Travel blog

Kangaroo Island: Open for business

Travel blog

Kangaroo Island: Open for business

20 February 2020

All around the world, the devastating Australian bushfires have been making headline news. One of the most severely affected regions was the beautiful Kangaroo Island, off the south coast of South Australia.

Coincidentally, we had planned a trip to KI (as locals and visitors alike call it) just a few weeks before the fires raged across the western half of the island. But despite heart-breaking images on the nightly news, much of the island is untouched and open for business, including most of the locations we visited.

There’s always something special about starting a journey with a sea passage and most people get to KI on the SeaLink ferry. Our first bonus was to learn that vehicles under 5m are charged less than longer vehicles. A quick check of the VW Touareg spec sheet confirms that it sneaks in under the 5m limit … by a mere 199mm. As I carefully manoeuvre onto the lower deck of the ferry, making full use of Volkswagen’s brilliant parking assist feature, I gloat that we are getting full value for our fare. Those passengers in tiny hatchbacks have paid for space they won’t be using!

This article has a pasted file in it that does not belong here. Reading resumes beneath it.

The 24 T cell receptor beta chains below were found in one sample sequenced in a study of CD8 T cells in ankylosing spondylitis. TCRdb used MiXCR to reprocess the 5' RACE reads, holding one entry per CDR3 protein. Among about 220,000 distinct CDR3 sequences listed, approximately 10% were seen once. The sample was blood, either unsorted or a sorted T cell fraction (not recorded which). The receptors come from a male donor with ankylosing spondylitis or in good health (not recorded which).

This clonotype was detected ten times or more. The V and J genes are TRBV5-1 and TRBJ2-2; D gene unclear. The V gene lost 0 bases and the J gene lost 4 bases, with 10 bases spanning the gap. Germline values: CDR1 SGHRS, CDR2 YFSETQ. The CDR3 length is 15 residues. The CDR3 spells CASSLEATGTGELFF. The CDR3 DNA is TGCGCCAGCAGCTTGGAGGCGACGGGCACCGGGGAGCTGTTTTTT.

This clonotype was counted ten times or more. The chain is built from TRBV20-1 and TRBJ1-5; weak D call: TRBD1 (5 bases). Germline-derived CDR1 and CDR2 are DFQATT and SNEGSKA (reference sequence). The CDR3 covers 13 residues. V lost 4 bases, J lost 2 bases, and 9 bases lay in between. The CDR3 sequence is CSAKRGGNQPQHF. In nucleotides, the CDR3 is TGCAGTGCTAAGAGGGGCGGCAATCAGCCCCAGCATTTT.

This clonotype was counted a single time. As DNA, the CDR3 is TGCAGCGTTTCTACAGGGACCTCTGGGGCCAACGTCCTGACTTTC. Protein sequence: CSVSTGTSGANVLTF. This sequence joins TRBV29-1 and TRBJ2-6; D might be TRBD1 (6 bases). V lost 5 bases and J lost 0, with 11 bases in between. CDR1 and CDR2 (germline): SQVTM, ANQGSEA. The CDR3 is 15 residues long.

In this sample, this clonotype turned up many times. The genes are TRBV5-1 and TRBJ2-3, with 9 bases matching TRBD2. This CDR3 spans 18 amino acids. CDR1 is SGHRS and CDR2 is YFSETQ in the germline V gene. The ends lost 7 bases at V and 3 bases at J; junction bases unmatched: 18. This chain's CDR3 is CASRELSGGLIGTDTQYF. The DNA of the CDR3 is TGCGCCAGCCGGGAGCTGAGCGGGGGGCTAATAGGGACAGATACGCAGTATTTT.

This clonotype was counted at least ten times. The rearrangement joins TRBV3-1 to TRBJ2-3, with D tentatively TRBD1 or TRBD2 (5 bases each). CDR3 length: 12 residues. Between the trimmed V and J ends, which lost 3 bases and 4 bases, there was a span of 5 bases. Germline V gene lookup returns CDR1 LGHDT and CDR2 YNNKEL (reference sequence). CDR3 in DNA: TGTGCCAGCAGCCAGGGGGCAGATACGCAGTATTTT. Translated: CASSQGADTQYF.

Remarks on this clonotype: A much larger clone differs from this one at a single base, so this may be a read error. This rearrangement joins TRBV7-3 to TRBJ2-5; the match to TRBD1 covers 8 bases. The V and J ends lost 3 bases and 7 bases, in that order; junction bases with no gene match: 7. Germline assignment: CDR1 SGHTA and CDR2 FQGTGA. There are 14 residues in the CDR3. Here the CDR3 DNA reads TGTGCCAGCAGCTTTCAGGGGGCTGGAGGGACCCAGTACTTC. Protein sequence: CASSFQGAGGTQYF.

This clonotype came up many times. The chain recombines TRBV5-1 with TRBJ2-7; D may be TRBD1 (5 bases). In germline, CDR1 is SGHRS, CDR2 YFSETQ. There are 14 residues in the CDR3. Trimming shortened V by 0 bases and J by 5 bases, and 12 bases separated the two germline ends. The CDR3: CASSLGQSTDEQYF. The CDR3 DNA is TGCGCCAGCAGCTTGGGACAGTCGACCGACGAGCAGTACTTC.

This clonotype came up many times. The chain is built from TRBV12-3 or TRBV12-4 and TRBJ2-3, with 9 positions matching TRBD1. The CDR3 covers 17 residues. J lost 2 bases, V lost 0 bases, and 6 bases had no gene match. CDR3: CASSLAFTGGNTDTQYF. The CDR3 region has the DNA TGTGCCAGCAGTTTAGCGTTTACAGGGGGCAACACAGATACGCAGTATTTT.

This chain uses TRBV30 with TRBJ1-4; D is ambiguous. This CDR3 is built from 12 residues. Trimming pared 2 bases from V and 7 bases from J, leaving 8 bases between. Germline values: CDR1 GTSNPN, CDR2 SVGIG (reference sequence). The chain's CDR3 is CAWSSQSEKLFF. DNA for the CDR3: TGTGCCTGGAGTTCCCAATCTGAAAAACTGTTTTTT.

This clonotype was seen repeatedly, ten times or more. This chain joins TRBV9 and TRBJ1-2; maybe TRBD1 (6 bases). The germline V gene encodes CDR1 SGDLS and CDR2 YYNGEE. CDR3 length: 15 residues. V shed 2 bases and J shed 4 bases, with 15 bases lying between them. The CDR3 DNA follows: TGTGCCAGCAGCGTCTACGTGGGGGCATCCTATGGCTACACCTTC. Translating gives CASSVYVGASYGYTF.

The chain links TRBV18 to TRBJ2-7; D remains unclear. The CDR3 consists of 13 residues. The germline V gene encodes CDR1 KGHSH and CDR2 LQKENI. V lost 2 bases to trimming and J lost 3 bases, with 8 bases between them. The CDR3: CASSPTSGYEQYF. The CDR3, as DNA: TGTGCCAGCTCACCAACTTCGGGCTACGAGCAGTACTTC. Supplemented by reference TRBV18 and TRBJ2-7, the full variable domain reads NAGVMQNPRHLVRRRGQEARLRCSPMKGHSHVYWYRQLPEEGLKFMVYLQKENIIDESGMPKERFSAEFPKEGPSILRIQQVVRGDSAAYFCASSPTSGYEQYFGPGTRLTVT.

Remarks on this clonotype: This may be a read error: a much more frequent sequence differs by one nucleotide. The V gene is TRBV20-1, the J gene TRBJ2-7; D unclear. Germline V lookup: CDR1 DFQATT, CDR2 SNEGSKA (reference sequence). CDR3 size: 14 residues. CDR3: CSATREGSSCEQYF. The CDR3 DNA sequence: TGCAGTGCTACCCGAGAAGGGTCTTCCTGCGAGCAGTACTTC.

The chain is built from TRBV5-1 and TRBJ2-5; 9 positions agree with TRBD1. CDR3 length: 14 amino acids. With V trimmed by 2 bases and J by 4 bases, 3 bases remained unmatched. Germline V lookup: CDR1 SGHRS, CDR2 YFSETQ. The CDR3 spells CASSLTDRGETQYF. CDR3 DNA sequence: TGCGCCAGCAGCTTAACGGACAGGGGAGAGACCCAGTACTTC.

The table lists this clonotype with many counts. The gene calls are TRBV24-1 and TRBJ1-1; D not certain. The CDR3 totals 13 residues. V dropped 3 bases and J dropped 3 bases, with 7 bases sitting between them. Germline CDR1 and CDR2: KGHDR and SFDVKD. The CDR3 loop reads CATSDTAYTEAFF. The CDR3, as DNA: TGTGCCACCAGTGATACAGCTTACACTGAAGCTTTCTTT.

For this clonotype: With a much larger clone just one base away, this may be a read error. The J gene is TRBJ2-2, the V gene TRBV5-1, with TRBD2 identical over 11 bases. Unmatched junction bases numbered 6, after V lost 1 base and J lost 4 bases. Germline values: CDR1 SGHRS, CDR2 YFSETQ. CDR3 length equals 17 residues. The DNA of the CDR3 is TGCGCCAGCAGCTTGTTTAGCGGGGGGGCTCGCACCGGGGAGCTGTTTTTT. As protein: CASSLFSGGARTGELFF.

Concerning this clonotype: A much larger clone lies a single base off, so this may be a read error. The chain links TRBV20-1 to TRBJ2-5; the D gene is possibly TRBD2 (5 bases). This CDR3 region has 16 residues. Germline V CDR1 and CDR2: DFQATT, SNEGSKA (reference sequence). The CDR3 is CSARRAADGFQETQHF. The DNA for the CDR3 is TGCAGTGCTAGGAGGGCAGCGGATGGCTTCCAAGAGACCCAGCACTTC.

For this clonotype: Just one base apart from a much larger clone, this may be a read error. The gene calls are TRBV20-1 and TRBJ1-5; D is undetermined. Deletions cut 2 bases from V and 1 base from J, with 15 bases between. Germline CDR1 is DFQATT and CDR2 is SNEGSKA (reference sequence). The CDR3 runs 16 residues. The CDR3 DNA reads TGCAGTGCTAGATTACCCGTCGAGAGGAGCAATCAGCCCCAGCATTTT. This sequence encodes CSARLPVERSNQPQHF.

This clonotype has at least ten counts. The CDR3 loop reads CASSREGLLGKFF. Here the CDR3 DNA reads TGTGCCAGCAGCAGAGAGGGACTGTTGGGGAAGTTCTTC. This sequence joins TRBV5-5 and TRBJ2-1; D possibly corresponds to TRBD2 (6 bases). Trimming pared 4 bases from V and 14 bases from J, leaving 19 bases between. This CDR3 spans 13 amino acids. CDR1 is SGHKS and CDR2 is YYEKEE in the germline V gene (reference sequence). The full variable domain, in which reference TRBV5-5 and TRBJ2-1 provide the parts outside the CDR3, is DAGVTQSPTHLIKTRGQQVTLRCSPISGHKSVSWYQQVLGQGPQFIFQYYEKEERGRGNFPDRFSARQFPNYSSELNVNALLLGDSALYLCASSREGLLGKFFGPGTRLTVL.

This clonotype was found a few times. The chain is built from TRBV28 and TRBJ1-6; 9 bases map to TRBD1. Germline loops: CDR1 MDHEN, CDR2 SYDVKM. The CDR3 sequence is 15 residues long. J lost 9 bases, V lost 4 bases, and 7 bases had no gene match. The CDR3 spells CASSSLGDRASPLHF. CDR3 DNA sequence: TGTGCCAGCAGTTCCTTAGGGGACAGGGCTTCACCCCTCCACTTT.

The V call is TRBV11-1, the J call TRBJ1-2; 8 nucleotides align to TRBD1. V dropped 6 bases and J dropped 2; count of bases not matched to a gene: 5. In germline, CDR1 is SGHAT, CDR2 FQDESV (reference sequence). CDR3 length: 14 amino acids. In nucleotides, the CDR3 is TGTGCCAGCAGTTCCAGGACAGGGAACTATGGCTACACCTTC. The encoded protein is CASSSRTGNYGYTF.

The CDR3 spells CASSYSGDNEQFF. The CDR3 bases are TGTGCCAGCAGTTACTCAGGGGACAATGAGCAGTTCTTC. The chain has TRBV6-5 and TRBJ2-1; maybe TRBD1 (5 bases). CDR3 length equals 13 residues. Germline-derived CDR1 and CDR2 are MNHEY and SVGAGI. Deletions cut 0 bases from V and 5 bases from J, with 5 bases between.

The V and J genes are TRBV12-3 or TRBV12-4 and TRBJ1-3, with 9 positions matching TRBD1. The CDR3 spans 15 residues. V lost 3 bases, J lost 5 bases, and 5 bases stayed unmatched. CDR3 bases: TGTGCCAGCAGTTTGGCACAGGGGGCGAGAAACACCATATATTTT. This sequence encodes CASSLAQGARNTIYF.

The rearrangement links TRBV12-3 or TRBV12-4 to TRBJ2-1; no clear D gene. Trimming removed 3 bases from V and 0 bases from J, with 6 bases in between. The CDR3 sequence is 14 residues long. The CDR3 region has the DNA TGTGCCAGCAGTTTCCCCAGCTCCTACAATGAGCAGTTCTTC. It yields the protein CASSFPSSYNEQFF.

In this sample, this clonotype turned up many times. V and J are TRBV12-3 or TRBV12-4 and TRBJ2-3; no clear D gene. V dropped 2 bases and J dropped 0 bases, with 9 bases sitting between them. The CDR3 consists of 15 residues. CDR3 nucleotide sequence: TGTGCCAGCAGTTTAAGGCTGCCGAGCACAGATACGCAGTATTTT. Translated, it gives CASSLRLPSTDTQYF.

As the ferry pulls away from Cape Jervis, Kangaroo Island is visible ahead. The 45-minute crossing is comfortable and relaxed and just the right length for a reviving coffee on board, and disembarking at Penneshaw is stress-free, in large part thanks to the attendants who skilfully direct everything from caravans to large trucks aboard and off the ferry several times a day.

KI is well served with accommodation of all levels, from well-equipped caravan parks to luxury health resorts. Sadly, one of the most famous of the luxury resorts, Southern Ocean Lodge was reduced to a charred ruin in the bushfires, but many others survived and continue to offer a wide range of accommodation choices. We take the mid-range and choose a very comfortable self-catering cottage at American River. As we approach, we see signs for the Oyster Farm Shop and decide to call by. We only just made it, because it closes at 3pm. A large group is sitting at a table by the window and it is obvious they’ve been there for quite a while. Fortunately, they left plenty of local oysters for us which we happily transported back to our cottage, to enjoy with a bottle of local white wine.